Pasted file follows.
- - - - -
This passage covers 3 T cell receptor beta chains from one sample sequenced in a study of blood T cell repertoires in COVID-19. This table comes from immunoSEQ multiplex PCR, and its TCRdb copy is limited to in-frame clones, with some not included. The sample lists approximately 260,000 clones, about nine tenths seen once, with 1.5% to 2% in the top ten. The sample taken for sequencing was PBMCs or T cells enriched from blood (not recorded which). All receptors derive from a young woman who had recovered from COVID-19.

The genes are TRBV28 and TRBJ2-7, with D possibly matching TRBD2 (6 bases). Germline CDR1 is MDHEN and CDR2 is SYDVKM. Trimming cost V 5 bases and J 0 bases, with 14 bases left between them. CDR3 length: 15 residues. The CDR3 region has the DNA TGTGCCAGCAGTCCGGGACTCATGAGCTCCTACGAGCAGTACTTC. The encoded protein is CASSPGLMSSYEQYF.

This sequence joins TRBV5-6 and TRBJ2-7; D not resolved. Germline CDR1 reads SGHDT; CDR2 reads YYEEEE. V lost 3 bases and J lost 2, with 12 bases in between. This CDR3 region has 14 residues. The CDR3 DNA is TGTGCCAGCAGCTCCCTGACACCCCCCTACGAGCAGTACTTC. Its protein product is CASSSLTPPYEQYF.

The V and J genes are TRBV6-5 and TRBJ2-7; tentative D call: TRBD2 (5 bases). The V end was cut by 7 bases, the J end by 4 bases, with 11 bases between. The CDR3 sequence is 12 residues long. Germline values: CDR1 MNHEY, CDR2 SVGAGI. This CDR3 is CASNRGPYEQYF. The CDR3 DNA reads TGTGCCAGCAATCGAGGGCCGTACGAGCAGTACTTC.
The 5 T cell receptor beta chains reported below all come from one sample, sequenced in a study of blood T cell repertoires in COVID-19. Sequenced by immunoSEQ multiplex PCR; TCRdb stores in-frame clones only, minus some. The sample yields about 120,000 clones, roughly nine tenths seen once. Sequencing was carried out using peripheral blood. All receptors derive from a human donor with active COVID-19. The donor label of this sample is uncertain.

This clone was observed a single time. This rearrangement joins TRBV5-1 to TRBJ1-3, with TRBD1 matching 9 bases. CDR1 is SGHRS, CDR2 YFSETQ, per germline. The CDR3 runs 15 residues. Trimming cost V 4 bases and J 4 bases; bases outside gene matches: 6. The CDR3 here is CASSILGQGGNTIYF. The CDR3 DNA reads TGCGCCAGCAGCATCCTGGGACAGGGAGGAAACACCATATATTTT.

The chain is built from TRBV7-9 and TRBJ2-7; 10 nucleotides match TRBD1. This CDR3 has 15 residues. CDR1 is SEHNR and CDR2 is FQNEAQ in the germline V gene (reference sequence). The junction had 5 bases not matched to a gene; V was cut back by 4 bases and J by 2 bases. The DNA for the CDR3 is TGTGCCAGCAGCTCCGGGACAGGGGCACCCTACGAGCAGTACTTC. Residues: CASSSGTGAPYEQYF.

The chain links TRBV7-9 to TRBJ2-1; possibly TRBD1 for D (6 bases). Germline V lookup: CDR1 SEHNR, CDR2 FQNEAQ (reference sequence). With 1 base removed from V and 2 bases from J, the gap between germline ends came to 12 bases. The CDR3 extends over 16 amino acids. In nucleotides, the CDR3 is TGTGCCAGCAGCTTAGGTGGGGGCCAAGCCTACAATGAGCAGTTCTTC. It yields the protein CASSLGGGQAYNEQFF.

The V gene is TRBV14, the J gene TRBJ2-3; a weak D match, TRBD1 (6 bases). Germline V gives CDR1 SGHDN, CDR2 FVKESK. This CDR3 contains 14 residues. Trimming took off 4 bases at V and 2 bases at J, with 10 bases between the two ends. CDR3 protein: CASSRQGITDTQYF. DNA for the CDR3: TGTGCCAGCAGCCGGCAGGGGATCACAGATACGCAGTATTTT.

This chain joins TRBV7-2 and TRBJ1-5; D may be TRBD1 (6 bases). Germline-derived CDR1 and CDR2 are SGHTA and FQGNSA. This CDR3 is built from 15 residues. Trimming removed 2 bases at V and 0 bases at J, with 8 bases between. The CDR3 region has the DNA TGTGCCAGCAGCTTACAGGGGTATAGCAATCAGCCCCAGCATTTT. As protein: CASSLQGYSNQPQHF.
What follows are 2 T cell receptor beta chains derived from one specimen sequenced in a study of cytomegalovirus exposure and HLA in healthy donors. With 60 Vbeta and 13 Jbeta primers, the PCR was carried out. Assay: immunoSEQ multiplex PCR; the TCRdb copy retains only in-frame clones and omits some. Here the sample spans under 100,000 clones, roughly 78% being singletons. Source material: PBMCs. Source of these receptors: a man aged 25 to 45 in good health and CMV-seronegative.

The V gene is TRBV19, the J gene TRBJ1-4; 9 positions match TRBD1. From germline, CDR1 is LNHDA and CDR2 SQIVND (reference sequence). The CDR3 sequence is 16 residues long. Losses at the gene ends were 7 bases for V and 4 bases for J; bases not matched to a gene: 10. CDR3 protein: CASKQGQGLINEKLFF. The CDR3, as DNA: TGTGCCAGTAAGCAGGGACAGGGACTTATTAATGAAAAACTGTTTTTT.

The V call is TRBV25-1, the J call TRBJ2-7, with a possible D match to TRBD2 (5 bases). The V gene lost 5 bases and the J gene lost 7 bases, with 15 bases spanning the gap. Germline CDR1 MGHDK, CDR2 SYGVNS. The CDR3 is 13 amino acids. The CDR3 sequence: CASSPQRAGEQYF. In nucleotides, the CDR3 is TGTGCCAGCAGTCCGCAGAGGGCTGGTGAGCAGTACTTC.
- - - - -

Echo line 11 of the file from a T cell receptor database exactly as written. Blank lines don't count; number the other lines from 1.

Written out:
What follows are 2 T cell receptor beta chains derived from one specimen sequenced in a study of cytomegalovirus exposure and HLA in healthy donors. With 60 Vbeta and 13 Jbeta primers, the PCR was carried out. Assay: immunoSEQ multiplex PCR; the TCRdb copy retains only in-frame clones and omits some. Here the sample spans under 100,000 clones, roughly 78% being singletons. Source material: PBMCs. Source of these receptors: a man aged 25 to 45 in good health and CMV-seronegative.